- The last stage I will cover in this posting is cooperative play. This is an equally important stage in child development as all the other stages. However, cooperative play is a bit more advanced and usually will occur with children in the range of 4-5 years. Again there is a case by case aspect that really cannot be ignored. Children as young as three can and do often fit into this stage of play sooner if they come from a family with siblings and if they have been exposed to many more social engagements than a peer who has less social experiences. Personality also plays a role in whether a three-year-old child will reach this stage of play sooner. It is not an aspect of development which can or should be rushed, though. When a child reaches this stage assessing any given situation is a quicker process and the child has some definite goals, plans, and ideas. Working with more than one other child begins to be common and taking turns, sharing, negotiating, compromising and forming a plan to carry out together will happen regularly. Some children still have a difficult time if, in groups of three, four people in a group tend to be more acceptable with their framework of understanding, so it is okay to model how to play in a group of three or to encourage dialogue when children start to get frustrated with their ideas not being heard. In a Reggio Emilia inspired environment, it really is important to listen carefully to the dialogue before intervening because you really don’t want to undermine the complex socialization taking place with each child. Learning how to work together cooperatively is the basis of this form of play and this stage of development and without the opportunities to practice these evolving skills consistently those vital skills, we all need as adults will not fully develop.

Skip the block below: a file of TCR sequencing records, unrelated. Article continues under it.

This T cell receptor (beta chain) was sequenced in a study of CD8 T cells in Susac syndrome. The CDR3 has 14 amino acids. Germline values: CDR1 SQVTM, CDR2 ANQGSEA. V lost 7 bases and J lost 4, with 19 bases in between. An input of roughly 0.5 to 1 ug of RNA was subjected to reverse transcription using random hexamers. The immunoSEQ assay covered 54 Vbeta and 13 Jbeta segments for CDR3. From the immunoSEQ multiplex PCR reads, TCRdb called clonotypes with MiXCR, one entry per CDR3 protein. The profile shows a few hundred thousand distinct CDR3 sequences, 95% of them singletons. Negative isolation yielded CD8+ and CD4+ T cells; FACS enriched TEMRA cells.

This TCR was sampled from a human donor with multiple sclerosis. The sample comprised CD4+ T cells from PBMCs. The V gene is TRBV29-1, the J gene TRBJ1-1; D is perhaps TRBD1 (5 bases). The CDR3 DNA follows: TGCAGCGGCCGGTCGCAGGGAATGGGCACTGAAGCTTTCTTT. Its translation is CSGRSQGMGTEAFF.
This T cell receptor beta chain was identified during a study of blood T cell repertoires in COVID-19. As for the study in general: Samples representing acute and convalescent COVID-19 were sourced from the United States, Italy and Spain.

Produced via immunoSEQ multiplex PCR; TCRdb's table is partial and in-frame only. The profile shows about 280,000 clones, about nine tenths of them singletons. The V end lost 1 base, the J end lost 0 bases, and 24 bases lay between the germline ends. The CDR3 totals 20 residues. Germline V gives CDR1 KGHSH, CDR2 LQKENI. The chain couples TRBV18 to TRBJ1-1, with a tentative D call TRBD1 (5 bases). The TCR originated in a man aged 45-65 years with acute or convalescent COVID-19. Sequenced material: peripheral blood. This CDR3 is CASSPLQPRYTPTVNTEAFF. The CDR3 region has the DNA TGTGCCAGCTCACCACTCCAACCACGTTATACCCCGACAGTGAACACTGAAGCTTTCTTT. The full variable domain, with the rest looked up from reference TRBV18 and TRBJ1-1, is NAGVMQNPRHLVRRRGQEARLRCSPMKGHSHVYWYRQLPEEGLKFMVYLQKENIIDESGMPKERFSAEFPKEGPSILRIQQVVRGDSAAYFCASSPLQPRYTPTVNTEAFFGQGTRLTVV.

All too often young children are rushed to grow up and skip the vital developmental stages and processes they must go through naturally in order to be successful and capable as they grow older. Pushing traditional academics onto young children is not developmentally appropriate in any way. Remember that the early learning years are based on concrete minds, minds in which abstract thought has not physically developed yet. Children in the preschool years will naturally be exposed to letters, numbers, rhyming words, chants, stories of all sorts, expansions of their own imaginative stories and along with other important information all educational experts and families want their child to know. Just remember that before some of these more traditional skills are learned, practiced and mastered, the essential building blocks of cognitive development must be given a wide space to develop naturally. Early learning schools following educational philosophies based on play are the absolute best learning environments for young minds to grow, learn and become competent and confident people as they enter their next educational experiences.
Take the time to research some educational theories focused on the early years of child development and also research the types of early learning schools there are in your area. Make sure you choose a school that truly will support your child’s natural abilities to learn. Schools for children should feel warm, safe, happy and they should follow real educational theories. If they are just advertising “play-based”, that does not address what type of program they really follow or if they follow one at all. And remember that the teachers who interact with your child should be kind, sensitive and supportive of your child at all stages of his/ her development. This goes for child care facilities and in- home day -care businesses as well. The adult you leave your child with should be kind, respectful and sensitive to your child at all times because as we all know, as adults we don’t forget the pain adults caused us as young children.
Early childhood is an immensely important time in a human beings life. So support their needs by enrolling your child in a preschool that cares about their educational futures and respects their rights as intelligent sensitive people.
The Marigold School of Early Learning!
Heidi Scott is an experienced Teacher with both a Bachelor’s in Human Development with a Focus on Early Childhood Education and a Master’s In Teaching grades preschool – eighth grades.